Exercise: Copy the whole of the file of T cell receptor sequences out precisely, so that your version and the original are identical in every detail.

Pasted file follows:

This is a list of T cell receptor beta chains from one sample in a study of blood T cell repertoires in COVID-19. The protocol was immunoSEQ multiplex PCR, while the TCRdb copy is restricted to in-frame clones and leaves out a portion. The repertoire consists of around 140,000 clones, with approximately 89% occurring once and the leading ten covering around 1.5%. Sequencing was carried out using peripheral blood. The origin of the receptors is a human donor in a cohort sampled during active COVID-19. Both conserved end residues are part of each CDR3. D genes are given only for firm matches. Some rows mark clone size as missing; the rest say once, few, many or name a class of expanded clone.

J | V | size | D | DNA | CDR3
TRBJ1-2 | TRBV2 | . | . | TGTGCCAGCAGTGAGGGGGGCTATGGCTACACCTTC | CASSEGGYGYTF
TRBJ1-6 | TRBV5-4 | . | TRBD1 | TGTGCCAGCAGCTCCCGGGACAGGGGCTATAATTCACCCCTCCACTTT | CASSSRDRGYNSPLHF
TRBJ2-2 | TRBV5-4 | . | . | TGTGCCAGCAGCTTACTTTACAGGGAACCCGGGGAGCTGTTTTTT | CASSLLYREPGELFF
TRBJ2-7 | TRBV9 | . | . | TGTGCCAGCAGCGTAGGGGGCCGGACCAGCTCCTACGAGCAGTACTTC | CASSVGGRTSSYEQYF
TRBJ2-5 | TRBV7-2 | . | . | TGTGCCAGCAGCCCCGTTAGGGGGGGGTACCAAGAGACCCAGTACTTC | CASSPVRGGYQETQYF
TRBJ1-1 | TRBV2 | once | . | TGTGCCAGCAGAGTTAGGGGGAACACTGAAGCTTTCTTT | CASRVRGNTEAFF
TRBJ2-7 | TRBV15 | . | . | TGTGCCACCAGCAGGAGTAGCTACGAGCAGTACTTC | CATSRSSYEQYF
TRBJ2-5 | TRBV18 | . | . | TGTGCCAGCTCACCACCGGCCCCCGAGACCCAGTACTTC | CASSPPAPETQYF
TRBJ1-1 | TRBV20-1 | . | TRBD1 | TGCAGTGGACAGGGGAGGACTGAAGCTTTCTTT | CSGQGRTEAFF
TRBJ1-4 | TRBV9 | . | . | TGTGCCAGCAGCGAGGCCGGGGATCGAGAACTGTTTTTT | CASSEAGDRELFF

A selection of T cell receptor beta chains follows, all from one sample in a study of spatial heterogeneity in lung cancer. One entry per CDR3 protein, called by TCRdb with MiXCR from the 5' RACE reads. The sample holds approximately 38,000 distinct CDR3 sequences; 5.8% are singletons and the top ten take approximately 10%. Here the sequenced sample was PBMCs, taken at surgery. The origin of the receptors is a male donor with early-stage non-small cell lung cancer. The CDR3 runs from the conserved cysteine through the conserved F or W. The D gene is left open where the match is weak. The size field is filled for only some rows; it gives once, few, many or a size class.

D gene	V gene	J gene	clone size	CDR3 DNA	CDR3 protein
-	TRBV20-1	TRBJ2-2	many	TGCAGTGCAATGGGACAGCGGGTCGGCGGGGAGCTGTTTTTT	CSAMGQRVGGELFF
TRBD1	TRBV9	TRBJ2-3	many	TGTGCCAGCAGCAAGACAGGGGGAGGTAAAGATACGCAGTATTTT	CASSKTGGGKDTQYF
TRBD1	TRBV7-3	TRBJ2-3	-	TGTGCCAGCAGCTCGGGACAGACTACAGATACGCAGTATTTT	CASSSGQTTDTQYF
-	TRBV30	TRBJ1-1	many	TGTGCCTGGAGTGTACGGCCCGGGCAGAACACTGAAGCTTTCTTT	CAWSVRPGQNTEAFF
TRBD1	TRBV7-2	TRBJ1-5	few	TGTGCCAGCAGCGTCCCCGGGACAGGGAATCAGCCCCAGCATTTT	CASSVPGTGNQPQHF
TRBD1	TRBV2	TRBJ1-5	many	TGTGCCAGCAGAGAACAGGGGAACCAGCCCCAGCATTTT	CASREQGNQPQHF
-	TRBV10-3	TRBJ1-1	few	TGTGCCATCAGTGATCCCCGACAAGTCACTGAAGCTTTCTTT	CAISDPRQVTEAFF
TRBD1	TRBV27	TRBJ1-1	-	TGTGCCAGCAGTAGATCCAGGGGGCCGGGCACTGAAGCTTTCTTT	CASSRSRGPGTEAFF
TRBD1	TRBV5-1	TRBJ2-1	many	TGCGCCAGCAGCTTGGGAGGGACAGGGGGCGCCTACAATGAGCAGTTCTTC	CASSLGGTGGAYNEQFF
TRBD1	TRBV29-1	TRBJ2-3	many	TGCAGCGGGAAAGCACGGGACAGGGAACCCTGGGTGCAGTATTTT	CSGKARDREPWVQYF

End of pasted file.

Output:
This is a list of T cell receptor beta chains from one sample in a study of blood T cell repertoires in COVID-19. The protocol was immunoSEQ multiplex PCR, while the TCRdb copy is restricted to in-frame clones and leaves out a portion. The repertoire consists of around 140,000 clones, with approximately 89% occurring once and the leading ten covering around 1.5%. Sequencing was carried out using peripheral blood. The origin of the receptors is a human donor in a cohort sampled during active COVID-19. Both conserved end residues are part of each CDR3. D genes are given only for firm matches. Some rows mark clone size as missing; the rest say once, few, many or name a class of expanded clone.

J | V | size | D | DNA | CDR3
TRBJ1-2 | TRBV2 | . | . | TGTGCCAGCAGTGAGGGGGGCTATGGCTACACCTTC | CASSEGGYGYTF
TRBJ1-6 | TRBV5-4 | . | TRBD1 | TGTGCCAGCAGCTCCCGGGACAGGGGCTATAATTCACCCCTCCACTTT | CASSSRDRGYNSPLHF
TRBJ2-2 | TRBV5-4 | . | . | TGTGCCAGCAGCTTACTTTACAGGGAACCCGGGGAGCTGTTTTTT | CASSLLYREPGELFF
TRBJ2-7 | TRBV9 | . | . | TGTGCCAGCAGCGTAGGGGGCCGGACCAGCTCCTACGAGCAGTACTTC | CASSVGGRTSSYEQYF
TRBJ2-5 | TRBV7-2 | . | . | TGTGCCAGCAGCCCCGTTAGGGGGGGGTACCAAGAGACCCAGTACTTC | CASSPVRGGYQETQYF
TRBJ1-1 | TRBV2 | once | . | TGTGCCAGCAGAGTTAGGGGGAACACTGAAGCTTTCTTT | CASRVRGNTEAFF
TRBJ2-7 | TRBV15 | . | . | TGTGCCACCAGCAGGAGTAGCTACGAGCAGTACTTC | CATSRSSYEQYF
TRBJ2-5 | TRBV18 | . | . | TGTGCCAGCTCACCACCGGCCCCCGAGACCCAGTACTTC | CASSPPAPETQYF
TRBJ1-1 | TRBV20-1 | . | TRBD1 | TGCAGTGGACAGGGGAGGACTGAAGCTTTCTTT | CSGQGRTEAFF
TRBJ1-4 | TRBV9 | . | . | TGTGCCAGCAGCGAGGCCGGGGATCGAGAACTGTTTTTT | CASSEAGDRELFF

A selection of T cell receptor beta chains follows, all from one sample in a study of spatial heterogeneity in lung cancer. One entry per CDR3 protein, called by TCRdb with MiXCR from the 5' RACE reads. The sample holds approximately 38,000 distinct CDR3 sequences; 5.8% are singletons and the top ten take approximately 10%. Here the sequenced sample was PBMCs, taken at surgery. The origin of the receptors is a male donor with early-stage non-small cell lung cancer. The CDR3 runs from the conserved cysteine through the conserved F or W. The D gene is left open where the match is weak. The size field is filled for only some rows; it gives once, few, many or a size class.

D gene	V gene	J gene	clone size	CDR3 DNA	CDR3 protein
-	TRBV20-1	TRBJ2-2	many	TGCAGTGCAATGGGACAGCGGGTCGGCGGGGAGCTGTTTTTT	CSAMGQRVGGELFF
TRBD1	TRBV9	TRBJ2-3	many	TGTGCCAGCAGCAAGACAGGGGGAGGTAAAGATACGCAGTATTTT	CASSKTGGGKDTQYF
TRBD1	TRBV7-3	TRBJ2-3	-	TGTGCCAGCAGCTCGGGACAGACTACAGATACGCAGTATTTT	CASSSGQTTDTQYF
-	TRBV30	TRBJ1-1	many	TGTGCCTGGAGTGTACGGCCCGGGCAGAACACTGAAGCTTTCTTT	CAWSVRPGQNTEAFF
TRBD1	TRBV7-2	TRBJ1-5	few	TGTGCCAGCAGCGTCCCCGGGACAGGGAATCAGCCCCAGCATTTT	CASSVPGTGNQPQHF
TRBD1	TRBV2	TRBJ1-5	many	TGTGCCAGCAGAGAACAGGGGAACCAGCCCCAGCATTTT	CASREQGNQPQHF
-	TRBV10-3	TRBJ1-1	few	TGTGCCATCAGTGATCCCCGACAAGTCACTGAAGCTTTCTTT	CAISDPRQVTEAFF
TRBD1	TRBV27	TRBJ1-1	-	TGTGCCAGCAGTAGATCCAGGGGGCCGGGCACTGAAGCTTTCTTT	CASSRSRGPGTEAFF
TRBD1	TRBV5-1	TRBJ2-1	many	TGCGCCAGCAGCTTGGGAGGGACAGGGGGCGCCTACAATGAGCAGTTCTTC	CASSLGGTGGAYNEQFF
TRBD1	TRBV29-1	TRBJ2-3	many	TGCAGCGGGAAAGCACGGGACAGGGAACCCTGGGTGCAGTATTTT	CSGKARDREPWVQYF